…I know how you feel. You are outraged. What did you ever do to these people to deserve their hate? What can possibly be going on? How can they, for example, make sense of so many former Goldman Sachs men in the Trump Cabinet? Weren’t the bankers supposed to be the enemy? Not to mention Russia? All your senses (and your Facebook friends) tell you that, with all this hypocrisy, justice demands that Trump be impeached, indeed it should have happened long ago. For your sake and for his supporters’ sake, too. Instead, it continues, and each day that goes by, it makes less sense to you. As Venezuelans used to tell one another: Chávez te tiene loco. Trump is making you crazy. Making you scramble for ways to make this end.

Rondon reviews the  litany of Trump’s scandals, from the Access Holywood tape to the recent Mueller indictments and concedes that Trump’s approval ratings have been driven down. Yet, noted Rondon, “in one November poll, only 7 percent of his supporters from last year said they’d vote differently.” Scandals may influence public opinion, but don’t expect much change among his supporters. Further, “If you want to fight Trump effectively, you have to learn to think like they do and give up altogether the prospect that scandal will one day undo him.”

Rondon argues, “his supporters are convinced that you are to blame. Until you can convince them otherwise, they will cheer him on. The name of the game is polarization, and the rookie mistake is to forget you are the enemy.” Trump’s supporters have been whittled down to hard-core ideologues and those who are willing to cut off their noses to spite your face.

Many of Trump’s supporters do harbor an intense hatred of liberals, who they perceive as elitist snobs. Indeed, some may be more driven by this animosity than diferences on policy. But it’s doubtful that they add up to 40+ percent of the electorate.

Although political illiteracy is not exclusive to Trump voters, there are a large number of low-information voters in Trump’s hard-core base. As political researchers Richard Fordling and Sanford Shram note in their Monkey Cage article, “‘Low information voters’ are a crucial part of Trump’s support“:

Our research finds that Trump has attracted a disproportionate (and unprecedented) number of “low-information voters” to his campaign. Furthermore, these voters are more likely to respond to emotional appeals — whether about the economy, immigration, Muslims, racial relations, sexism, and even hostility to the first African American U.S. president, Barack Obama. They are the ideal constituency for a candidate like Trump.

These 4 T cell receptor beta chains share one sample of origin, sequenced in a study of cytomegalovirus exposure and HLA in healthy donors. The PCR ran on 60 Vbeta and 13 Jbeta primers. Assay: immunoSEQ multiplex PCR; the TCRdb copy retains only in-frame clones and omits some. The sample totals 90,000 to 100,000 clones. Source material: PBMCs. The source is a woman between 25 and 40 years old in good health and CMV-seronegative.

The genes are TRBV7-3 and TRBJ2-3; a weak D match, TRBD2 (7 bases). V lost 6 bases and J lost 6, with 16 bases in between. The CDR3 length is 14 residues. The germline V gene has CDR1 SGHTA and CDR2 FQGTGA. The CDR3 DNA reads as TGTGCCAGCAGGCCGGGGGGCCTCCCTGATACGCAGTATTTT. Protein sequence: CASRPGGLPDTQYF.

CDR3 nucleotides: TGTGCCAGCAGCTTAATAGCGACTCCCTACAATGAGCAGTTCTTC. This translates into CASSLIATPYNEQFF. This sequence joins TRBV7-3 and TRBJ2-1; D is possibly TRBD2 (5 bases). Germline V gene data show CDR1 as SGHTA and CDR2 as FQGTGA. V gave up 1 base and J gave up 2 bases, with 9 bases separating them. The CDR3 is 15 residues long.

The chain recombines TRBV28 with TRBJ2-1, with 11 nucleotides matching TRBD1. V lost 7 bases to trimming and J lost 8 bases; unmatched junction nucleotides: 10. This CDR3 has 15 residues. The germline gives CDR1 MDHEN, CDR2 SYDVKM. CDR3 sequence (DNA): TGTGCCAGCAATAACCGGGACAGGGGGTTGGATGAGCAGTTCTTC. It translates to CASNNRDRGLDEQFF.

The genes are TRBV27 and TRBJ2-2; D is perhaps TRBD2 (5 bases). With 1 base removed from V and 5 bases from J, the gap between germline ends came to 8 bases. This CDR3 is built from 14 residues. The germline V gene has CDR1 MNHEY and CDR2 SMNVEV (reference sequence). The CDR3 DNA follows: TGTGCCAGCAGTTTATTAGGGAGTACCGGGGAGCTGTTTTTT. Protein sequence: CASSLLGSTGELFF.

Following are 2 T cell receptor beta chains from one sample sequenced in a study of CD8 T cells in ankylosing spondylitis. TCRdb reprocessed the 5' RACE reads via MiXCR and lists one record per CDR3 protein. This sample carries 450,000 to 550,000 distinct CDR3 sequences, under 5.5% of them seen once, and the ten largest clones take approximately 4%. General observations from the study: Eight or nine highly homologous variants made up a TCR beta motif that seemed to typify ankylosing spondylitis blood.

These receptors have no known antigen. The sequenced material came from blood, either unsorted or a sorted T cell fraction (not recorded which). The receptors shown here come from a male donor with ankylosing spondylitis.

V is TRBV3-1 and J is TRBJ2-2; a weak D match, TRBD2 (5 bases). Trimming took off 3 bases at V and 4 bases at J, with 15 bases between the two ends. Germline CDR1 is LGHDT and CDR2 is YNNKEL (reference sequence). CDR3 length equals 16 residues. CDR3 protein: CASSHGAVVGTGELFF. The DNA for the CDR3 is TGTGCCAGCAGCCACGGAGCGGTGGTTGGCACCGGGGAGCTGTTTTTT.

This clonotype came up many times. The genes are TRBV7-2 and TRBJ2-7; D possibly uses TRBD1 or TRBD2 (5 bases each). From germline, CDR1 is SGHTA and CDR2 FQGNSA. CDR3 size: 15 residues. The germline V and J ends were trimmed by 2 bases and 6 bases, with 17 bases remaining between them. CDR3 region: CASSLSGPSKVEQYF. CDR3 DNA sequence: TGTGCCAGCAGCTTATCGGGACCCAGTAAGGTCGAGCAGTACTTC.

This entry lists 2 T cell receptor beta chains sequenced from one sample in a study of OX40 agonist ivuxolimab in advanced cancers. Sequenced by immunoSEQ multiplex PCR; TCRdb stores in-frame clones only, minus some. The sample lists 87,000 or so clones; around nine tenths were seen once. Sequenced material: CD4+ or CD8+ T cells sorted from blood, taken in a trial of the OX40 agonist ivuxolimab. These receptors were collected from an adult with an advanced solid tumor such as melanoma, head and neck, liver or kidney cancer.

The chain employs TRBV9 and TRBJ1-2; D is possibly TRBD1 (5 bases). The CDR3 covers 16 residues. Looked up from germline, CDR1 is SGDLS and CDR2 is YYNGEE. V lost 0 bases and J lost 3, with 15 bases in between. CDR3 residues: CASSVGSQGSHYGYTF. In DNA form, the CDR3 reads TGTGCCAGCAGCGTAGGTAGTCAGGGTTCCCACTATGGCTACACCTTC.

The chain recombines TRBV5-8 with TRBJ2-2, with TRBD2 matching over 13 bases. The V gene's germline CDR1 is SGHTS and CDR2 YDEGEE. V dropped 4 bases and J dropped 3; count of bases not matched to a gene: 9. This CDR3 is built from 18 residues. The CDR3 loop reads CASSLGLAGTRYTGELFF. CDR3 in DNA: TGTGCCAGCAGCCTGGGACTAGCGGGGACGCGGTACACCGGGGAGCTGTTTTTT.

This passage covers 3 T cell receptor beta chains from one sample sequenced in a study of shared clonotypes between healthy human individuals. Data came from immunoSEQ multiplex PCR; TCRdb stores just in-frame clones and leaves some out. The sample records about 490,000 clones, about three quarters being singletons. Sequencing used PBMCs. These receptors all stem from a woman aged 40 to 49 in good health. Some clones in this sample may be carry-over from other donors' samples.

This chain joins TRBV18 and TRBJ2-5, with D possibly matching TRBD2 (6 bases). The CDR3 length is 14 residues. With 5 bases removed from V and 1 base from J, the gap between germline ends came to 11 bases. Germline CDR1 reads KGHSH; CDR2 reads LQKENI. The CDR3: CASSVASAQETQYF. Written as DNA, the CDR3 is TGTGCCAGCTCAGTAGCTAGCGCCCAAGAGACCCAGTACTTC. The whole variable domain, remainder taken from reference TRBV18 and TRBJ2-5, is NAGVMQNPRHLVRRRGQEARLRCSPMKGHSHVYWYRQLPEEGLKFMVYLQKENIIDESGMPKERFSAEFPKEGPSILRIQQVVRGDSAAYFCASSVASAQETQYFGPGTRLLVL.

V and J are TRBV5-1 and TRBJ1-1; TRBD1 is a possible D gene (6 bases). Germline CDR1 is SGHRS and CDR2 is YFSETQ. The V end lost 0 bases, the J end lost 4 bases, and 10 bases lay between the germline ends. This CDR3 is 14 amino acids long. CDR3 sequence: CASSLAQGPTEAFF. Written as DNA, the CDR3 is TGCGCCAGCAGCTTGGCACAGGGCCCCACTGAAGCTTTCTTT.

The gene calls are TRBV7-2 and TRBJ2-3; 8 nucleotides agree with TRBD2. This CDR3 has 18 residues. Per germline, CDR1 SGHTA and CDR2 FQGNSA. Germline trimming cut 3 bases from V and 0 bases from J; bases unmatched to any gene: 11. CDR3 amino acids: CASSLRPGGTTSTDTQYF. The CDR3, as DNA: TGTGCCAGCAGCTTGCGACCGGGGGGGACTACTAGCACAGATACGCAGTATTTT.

We define low-information voters as those who do not know certain basic facts about government and lack what psychologists call a “need for cognition.” Those with a high need for cognition have a positive attitude toward tasks that require reasoning and effortful thinking and are, therefore, more likely to invest the time and resources to do so when evaluating complex issues. Those with a low need for cognition, on the other hand, find little reward in the collection and evaluation of new information when it comes to problem solving and the consideration of competing issue positions. They are more likely to rely on cognitive shortcuts, such as “experts” or other opinion leaders, for cues.

Fording and Schram conclude that “a core part of his base is made up of low-information voters who appear more susceptible to Trump’s appeals based on race and religion and less prepared to challenge his misstatements and untruths.” It’s hard to credibly quantify this segment, and even harder to ennumerate another group of Trump’s base, who are high-information, low-compassion voters focused more on their portfolios than what may be good for America.

But the most relevant segment for Democrats is the percentage of Trump voters who are now open to voting for Democratic candidates. Some statistical indicators, including recent generic ballot trends, suggest that readiness to vote Democratic is making a dent, however small, among Trump’s suporters. Harry Enten reports that “the Democratic advantage in the FiveThirtyEight generic ballot aggregate is up to about 12 points, 49.6 percent to 37.4 percent.with an 18-point advantage among registered voters in the generic congressional ballot question.” And It only takes a small change to make a big difference.

But it does no good to point out to persuadable Trump supporters that they are low-info or morally-challenged. Rondon advises, “before you try to persuade them that they are being racist, or worse, ignorant by believing in Trump, you should ask yourself: Will this help convince them that I am not their enemy? Because what can really win them over is not to prove that you are right. It is to show them you care. Only then will they believe what you say.”

Democrats just might get an edge with ‘persuadable’ Trump voters by ascertaining their fears, hopes and policy priorities. To do this credibly will require some targeted polling, followed by a real commitment to reach out to them with empathy, instead of the anger and condescension of facebook rants.